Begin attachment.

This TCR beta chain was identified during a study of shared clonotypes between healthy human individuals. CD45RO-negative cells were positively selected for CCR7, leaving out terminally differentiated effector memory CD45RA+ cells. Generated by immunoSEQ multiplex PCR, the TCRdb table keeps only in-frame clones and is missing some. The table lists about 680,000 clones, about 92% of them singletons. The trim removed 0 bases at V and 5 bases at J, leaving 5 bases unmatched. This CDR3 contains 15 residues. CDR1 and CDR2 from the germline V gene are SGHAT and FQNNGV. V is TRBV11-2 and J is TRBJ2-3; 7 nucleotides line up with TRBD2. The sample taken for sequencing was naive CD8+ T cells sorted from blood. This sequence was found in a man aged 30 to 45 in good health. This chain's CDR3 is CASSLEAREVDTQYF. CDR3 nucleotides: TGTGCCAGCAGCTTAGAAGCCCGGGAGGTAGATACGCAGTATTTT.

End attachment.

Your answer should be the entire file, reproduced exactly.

This TCR beta chain was identified during a study of shared clonotypes between healthy human individuals. CD45RO-negative cells were positively selected for CCR7, leaving out terminally differentiated effector memory CD45RA+ cells. Generated by immunoSEQ multiplex PCR, the TCRdb table keeps only in-frame clones and is missing some. The table lists about 680,000 clones, about 92% of them singletons. The trim removed 0 bases at V and 5 bases at J, leaving 5 bases unmatched. This CDR3 contains 15 residues. CDR1 and CDR2 from the germline V gene are SGHAT and FQNNGV. V is TRBV11-2 and J is TRBJ2-3; 7 nucleotides line up with TRBD2. The sample taken for sequencing was naive CD8+ T cells sorted from blood. This sequence was found in a man aged 30 to 45 in good health. This chain's CDR3 is CASSLEAREVDTQYF. CDR3 nucleotides: TGTGCCAGCAGCTTAGAAGCCCGGGAGGTAGATACGCAGTATTTT.